I’ve been sick the last two days and no matter how hard I try, I can’t seem to read. In a last ditch effort to do something other than watch TV and movies, I pulled out M by Jon Muth. M is a graphic novel adaptation of the classic German Expressionist movie M, by Fritz Lang and Thea Von Harbou. I love M, as well as Fritz Lang and Thea Von Harbou in general. I saw this book back in late Dec/early Jan. Originally it was released in four volumes in 1990, but was recently put together in a single hardbound volume. The artwork is much like Shaun Tan – not in style, but in structure – which lets the picture tell the story more than any words on the page. In fact, the pages with words (done in cheesy, early-computer-style bubble format) actually detracts from the story in my opinion.
M is the story of a pedophile and child murderer in early 1900s Germany. Kids disappear in seemingly random places throughout this town, only to be found murdered later. No one knows who the murderer is. The police are worn out but determined, citizens are panicking, and the underground network of criminals are irritated that this murderer is giving them a worse name than they already have. Everyone is out looking for this man in their own way.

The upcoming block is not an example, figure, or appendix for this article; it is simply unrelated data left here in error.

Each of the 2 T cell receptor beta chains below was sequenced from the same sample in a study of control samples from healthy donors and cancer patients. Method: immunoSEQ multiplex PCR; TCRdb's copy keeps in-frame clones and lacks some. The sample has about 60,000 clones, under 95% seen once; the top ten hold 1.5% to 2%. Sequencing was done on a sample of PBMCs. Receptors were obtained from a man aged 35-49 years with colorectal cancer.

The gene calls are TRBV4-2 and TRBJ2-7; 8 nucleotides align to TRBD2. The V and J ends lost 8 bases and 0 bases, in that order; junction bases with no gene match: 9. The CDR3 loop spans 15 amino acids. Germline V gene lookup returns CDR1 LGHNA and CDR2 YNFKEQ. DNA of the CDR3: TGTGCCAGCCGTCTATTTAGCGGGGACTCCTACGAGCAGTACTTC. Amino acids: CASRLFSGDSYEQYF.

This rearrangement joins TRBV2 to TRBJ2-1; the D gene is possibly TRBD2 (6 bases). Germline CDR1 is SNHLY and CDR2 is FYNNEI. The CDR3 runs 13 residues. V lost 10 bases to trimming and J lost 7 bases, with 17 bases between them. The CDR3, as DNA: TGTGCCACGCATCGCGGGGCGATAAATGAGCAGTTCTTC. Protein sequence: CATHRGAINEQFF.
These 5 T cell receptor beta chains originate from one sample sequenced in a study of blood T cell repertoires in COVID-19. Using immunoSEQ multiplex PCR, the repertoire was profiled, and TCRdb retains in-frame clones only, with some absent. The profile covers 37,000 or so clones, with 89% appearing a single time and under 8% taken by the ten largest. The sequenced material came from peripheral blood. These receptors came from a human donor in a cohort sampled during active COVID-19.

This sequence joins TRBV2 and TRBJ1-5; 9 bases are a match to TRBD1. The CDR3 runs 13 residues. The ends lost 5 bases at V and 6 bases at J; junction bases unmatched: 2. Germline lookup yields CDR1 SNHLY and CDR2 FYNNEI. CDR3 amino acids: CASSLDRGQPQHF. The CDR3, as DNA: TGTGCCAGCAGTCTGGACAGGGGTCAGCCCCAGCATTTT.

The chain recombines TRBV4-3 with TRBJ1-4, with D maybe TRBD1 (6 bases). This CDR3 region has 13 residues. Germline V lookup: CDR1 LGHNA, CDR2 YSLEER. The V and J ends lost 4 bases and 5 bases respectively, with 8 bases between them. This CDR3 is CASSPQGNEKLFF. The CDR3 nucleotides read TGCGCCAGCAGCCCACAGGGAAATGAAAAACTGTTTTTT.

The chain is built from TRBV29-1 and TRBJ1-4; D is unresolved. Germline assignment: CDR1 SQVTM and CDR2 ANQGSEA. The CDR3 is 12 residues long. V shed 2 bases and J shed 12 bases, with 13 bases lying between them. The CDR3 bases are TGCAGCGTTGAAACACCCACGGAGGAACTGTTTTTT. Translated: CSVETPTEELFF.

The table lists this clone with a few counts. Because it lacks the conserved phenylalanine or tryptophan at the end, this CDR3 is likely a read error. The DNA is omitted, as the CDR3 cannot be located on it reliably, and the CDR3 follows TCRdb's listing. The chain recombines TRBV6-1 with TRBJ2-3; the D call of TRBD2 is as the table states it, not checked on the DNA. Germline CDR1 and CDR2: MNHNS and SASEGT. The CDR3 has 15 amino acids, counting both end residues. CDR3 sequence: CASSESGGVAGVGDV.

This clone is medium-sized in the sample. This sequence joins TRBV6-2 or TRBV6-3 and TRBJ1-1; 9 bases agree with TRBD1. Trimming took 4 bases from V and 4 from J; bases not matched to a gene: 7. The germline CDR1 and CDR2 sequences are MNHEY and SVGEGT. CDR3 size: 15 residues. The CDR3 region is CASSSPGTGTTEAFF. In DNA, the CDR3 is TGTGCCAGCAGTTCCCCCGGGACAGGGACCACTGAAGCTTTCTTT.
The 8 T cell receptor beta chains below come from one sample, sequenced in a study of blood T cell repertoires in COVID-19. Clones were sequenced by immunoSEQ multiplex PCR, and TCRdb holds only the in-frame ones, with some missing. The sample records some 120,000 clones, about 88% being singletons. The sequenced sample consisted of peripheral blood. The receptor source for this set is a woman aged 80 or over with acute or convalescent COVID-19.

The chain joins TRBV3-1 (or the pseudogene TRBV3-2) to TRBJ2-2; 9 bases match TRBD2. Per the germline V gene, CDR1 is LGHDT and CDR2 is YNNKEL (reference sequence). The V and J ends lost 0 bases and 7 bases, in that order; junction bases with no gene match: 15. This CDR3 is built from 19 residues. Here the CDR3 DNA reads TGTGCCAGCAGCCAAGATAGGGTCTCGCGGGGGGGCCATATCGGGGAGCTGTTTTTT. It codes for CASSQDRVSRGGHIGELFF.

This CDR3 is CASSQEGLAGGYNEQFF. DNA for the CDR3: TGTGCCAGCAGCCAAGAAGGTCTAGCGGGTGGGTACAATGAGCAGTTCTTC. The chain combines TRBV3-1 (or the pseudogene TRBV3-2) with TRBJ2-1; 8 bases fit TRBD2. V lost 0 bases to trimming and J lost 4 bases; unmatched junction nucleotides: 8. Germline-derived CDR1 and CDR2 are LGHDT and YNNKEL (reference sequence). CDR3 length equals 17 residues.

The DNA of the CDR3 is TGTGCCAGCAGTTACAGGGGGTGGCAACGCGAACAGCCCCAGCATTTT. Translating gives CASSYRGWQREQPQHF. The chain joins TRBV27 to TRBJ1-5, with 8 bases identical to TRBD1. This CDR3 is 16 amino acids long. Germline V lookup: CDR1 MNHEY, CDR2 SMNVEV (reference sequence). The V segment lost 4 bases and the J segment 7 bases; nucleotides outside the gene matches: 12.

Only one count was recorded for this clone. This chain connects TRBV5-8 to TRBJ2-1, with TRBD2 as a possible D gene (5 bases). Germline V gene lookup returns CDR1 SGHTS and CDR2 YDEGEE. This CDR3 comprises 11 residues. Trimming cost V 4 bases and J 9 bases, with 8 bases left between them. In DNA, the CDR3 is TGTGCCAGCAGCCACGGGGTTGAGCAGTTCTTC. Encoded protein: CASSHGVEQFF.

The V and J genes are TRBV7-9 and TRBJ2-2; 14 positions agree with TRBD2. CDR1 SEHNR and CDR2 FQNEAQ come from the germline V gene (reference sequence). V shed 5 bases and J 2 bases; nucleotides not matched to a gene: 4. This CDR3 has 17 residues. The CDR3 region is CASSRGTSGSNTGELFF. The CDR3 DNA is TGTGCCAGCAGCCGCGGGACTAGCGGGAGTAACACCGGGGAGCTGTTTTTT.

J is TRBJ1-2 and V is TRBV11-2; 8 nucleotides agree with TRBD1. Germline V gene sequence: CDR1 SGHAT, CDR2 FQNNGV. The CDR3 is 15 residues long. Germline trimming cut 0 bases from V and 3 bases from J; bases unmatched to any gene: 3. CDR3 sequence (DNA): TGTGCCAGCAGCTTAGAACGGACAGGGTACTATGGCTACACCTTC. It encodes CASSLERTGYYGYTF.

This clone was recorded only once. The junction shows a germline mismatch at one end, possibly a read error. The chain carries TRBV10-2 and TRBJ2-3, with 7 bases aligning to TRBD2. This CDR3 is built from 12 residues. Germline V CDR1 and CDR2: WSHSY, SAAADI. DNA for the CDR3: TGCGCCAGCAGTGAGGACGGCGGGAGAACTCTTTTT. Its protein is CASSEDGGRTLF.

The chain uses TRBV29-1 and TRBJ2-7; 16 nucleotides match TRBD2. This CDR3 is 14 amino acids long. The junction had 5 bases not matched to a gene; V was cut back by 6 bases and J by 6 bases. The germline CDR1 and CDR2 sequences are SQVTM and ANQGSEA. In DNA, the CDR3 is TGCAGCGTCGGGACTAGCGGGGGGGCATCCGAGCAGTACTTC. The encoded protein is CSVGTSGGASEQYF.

I can hardly talk about the graphic adaptation without talking about the movie as well. While it’s not my favorite of Lang’s movies – that honor belongs to Metropolis – I was very impressed the first time I saw it. Peter Lorre plays the child murderer, and unlike all his English-speaking roles, he isn’t just a goofball with funny eyes and a weird voice. My favorite part of the movie is a long monologue he gives towards the end (I won’t tell you what about or the circumstances surrounding it). It’s brilliant, and it’s what really stood out for me in this movie.
The pacing is very different than modern day crime/psychological thrillers. I know this wouldn’t be a movie everyone would like. It lacks a score, so that sometimes long scenes are shot without any sound at all. M was Lang’s first non-silent film, in the era where talk films were just beginning to be produced.
The graphic novel was a tribute of sorts to the movie. Muth used people he knew to shoot photographs in similar scenes to the movie, and then he painted the panels of this adaptation from those photographs with an elaborate set of tools. The entire process is described at the end of the book. Most of the pictures are in black and white with subtle sepia hints, there are a few places where he adds color to highlight specific points of the panel. While I don’t think the adaptation captures the same emotional flow of the movie (though that could be because I was really, really sick when I read it), the artwork is gorgeous. Some of the most beautiful paintings I’ve ever seen. This is definitely a book I want to keep and read over again.
I watched the movie again this morning. Jason got it for me for my birthday, and it was nice to sit down and see it for the second time. It was especially nice to watch it right after reading the graphic adaptation. I would definitely encourage people to watch the movie and if they enjoy it, to read the adaptation as well.
And now it’s time to go take a nap…